The inaugural, three-day, two-night backpacking trip was held in the Pinckney State Recreation Area during the week before the UMMS White Coat Ceremony in July 2017. CAMP began with a meeting and discussion the night before the backpack adventure to develop a shared contract of values based on the particular goals and needs of the group. Per this “Full-Value Contract,” each student agreed to fully value each other, the group, and the experience as a whole. During the hike, camping- and trail-specific skills were taught, with some of the more experienced students having opportunities to lead in the areas where they felt comfortable. During breaks and lunches, discussions were facilitated around the demands of medical school and comparisons were drawn between experiences on the trip and participants’ future as medical students. Mindfulness meditation was incorporated in small sessions throughout the day, and students completed a writing exercise in which each composed a letter to their future selves. Their letters were mailed to them six months after the start of medical school.

On the final night of the trip, campers were joined by five fourth-year medical students and the Assistant Dean for Curriculum. The purpose of this segment of the trip was to promote interclass and student-faculty bonding and alleviate some of the apprehension about starting medical school. In addition to presenting several short wilderness medicine topics to students, upperclassmen joined the incoming medical students in a “Fears in a Hat” exercise, in which students were provided with an outlet to discuss their concerns about medical school with each other and the upperclassmen.

CAMP participants were recruited with a post on the “2017 UMMS Admitted Students” Facebook group page, and a survey was initially sent out to determine interest. 32 students filled out the initial survey indicating an interest in attending, with 15 students eventually participating. The students who did not attend listed reasons such as attending a different medical school or not being able to schedule apartment move-in before the time of the trip. Participants were self-selected and included four males and 11 females, including the trip leader. No experience was necessary, and the students’ camping experience ranged from none to experienced wilderness guides. While specific demographic data are not available, the participants represented a mix of students, from those who began medical school immediately upon college graduation to those who had taken one or more years off before starting medical school. The age range was 21 to 27.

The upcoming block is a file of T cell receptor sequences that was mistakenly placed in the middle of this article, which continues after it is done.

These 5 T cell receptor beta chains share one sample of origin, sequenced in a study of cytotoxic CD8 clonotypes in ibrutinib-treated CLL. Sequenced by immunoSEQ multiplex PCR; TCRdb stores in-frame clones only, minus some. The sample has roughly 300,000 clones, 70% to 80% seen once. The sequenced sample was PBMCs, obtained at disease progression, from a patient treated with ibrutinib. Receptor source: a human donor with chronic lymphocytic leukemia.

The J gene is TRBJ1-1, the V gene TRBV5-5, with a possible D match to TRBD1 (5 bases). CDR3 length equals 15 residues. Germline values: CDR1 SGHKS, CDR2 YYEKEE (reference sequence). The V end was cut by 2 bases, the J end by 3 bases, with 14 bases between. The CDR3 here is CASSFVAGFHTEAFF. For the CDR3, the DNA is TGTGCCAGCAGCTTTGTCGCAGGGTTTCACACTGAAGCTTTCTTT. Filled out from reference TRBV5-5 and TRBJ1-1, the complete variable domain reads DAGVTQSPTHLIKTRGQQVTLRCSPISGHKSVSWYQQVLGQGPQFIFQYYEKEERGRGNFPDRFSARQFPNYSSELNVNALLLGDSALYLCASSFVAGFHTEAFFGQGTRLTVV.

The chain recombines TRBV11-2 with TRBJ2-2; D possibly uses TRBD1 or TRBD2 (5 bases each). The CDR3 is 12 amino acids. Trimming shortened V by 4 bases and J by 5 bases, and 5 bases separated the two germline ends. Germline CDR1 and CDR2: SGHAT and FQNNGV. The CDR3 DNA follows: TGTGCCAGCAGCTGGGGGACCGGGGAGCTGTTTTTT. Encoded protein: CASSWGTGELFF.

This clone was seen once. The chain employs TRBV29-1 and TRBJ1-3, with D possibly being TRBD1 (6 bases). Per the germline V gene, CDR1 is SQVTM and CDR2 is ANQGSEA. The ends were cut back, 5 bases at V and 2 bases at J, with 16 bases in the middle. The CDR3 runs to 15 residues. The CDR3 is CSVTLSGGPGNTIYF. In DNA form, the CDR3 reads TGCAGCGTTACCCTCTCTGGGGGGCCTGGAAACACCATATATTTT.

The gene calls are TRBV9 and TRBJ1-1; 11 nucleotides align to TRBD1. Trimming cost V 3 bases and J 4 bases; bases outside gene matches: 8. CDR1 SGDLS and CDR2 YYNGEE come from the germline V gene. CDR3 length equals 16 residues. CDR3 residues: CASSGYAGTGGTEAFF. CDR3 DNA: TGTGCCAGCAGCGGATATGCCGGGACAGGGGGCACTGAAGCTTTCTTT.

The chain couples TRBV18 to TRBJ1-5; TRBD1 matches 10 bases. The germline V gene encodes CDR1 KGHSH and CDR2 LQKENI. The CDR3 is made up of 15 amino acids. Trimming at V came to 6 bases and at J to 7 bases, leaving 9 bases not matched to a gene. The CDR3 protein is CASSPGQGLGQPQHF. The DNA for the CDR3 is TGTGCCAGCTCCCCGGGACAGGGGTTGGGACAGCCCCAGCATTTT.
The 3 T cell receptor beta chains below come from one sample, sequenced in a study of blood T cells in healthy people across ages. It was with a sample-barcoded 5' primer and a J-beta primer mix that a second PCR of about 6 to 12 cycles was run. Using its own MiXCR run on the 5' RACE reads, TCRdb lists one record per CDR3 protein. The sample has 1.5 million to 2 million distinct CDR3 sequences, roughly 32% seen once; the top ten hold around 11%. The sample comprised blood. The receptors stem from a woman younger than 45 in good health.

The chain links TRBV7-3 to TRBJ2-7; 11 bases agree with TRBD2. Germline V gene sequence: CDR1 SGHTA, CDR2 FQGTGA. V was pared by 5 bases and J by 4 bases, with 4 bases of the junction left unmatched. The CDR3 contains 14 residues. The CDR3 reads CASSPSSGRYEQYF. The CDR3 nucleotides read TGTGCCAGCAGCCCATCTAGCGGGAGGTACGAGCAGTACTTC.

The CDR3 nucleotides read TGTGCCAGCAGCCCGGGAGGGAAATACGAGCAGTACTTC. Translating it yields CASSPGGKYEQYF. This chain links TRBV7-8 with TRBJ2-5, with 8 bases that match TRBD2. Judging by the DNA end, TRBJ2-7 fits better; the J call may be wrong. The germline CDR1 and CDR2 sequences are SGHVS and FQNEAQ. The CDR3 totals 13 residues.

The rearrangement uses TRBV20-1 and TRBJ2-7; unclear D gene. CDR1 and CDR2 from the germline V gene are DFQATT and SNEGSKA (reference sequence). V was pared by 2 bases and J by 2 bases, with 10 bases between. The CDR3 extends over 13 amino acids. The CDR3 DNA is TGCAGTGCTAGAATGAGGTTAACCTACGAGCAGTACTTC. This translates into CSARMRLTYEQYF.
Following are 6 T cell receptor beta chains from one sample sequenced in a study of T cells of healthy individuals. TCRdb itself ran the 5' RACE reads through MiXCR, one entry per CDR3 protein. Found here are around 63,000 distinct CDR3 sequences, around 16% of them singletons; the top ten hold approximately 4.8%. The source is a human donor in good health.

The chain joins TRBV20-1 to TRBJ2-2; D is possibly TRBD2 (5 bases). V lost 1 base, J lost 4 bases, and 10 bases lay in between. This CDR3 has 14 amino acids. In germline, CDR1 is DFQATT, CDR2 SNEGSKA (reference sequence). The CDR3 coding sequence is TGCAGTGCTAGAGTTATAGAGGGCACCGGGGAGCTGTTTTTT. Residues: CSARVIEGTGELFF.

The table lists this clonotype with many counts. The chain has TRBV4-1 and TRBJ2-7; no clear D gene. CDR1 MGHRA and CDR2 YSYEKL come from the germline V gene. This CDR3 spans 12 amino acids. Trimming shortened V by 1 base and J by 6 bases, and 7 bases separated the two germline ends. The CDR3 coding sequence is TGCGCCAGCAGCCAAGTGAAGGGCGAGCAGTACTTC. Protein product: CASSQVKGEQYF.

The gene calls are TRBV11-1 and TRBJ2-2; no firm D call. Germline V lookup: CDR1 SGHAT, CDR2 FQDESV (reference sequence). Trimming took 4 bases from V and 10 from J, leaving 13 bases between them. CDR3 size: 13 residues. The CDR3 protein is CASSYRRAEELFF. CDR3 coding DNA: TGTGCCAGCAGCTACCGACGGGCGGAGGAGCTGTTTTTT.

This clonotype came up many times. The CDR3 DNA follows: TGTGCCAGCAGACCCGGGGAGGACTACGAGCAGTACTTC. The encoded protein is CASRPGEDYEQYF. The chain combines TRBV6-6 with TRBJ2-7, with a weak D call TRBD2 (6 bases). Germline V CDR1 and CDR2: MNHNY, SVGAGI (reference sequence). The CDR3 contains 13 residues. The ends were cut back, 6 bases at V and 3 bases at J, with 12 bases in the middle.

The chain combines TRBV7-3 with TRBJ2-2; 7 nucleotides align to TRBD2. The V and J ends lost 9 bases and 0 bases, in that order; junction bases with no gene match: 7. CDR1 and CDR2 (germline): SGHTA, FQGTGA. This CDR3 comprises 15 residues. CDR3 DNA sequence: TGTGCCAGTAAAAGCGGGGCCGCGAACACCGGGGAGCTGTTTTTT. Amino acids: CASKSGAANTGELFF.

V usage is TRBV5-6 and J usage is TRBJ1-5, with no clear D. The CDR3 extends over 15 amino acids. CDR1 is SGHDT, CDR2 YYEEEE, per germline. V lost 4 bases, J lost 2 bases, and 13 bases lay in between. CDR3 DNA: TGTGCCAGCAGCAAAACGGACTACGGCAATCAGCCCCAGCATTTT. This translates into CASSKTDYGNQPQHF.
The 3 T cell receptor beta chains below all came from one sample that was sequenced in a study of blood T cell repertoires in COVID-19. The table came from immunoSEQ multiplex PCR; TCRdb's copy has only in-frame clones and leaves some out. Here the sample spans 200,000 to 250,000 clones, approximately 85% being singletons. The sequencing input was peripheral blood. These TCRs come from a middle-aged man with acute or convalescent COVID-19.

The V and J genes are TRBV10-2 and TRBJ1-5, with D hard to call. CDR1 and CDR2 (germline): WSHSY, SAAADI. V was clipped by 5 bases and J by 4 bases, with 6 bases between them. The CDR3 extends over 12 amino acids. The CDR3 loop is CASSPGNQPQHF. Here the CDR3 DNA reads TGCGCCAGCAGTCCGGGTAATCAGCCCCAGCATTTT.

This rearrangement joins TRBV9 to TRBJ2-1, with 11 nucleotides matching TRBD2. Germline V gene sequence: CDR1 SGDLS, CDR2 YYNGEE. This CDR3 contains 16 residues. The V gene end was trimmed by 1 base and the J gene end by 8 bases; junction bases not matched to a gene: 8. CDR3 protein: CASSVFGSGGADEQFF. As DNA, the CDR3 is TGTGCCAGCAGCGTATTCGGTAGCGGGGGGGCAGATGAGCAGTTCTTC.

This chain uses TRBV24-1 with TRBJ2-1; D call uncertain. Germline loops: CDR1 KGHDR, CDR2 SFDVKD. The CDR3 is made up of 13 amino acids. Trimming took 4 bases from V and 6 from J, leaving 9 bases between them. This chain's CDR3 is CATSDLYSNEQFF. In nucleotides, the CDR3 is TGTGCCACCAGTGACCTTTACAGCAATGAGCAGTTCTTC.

Assessment of the Trip

Because this trip was designed by a single student as a pilot program to test the feasibility of developing a wilderness orientation program, the focus was on establishing the curriculum and coordinating logistics more than designing a robust, quantitative assessment of its efficacy. Future iterations of this wilderness trip will include more thorough quantitative analyses to assess the significance of the impact of this program on incoming students’ well-being. However, a basic survey (Appendix A) was established prior to the trip to gauge whether the outing impacted some of the more common indicators of burnout, including students’ emotional state, energy, and senses of belonging and preparedness leading up to medical school.

The same survey was sent twice to all 15 participants (once prior to and once following the trip). Because the survey’s purpose was to broadly assess burnout-related sentiment pre- and post-trip, questions were largely based on the Maslach Burnout Inventory, one of the most well-studied and verified tools for measuring burnout risk.[7] Participants were also given text-entry space to offer any comments about the trip at large.

Because of the basic nature of the survey and an incomplete response rate (12 of the 15 students responded to the majority of questions before and after the trip), statistical analysis of the results was not performed. A high-level set of results is presented in Table 1 to provide readers with a sense of this trip’s efficacy and the potential impact similar trips can have in the future.

When the pre- and post-trip survey responses are compared individually, results suggest that many participants saw an improvement in various measures associated with burnout (Table 1). For all but one respondent, emotional fortitude and energy were either reinforced or improved following the trip. These two characteristics are strongly associated with burnout, and when students were explicitly asked about their fear of burnout, the pre- and post-trip comparison results were similar: all but one student felt similarly or less worried about burnout following the trip. Results also suggest that the trip helped to facilitate a sense of community (i.e., belonging) and preparedness among trip participants.

Table 1: Changes in individual responses between pre- and post-trip
Emotional Fortitude Energy Sense of Belonging Fear of Burnout Preparedness
Improvement 7 (58.3%) 6 (50%) 4 (33.3%) 4 (33.3%) 6 (50.0%)
Same 4 (33.3%) 5 (41% 8 (66.7%) 7 (58.3%) 5 (41.7%)
Decrease 1 (8.3% 1 (8.3%) 0 (0.0% 1 (8.3%) 1 (8.3%)

Notes:

  • (1) The data presented here were collected based on responses to the following five survey measures:
  • Emotional fortitude: “I feel emotionally drained.”
  • Energy: “I feel energetic.”
  • Sense of belonging: “I belong at Michigan Medical School.”
  • Fear of burnout: “I think I will get burned out during medical school.”
  • Preparedness: “I feel mentally prepared for medical school.”
  • (2) Survey responses were scored on a Likert Scale ranging from 1 to 5. The scale assessed the respondents’ range of disagreement through agreement for each measure.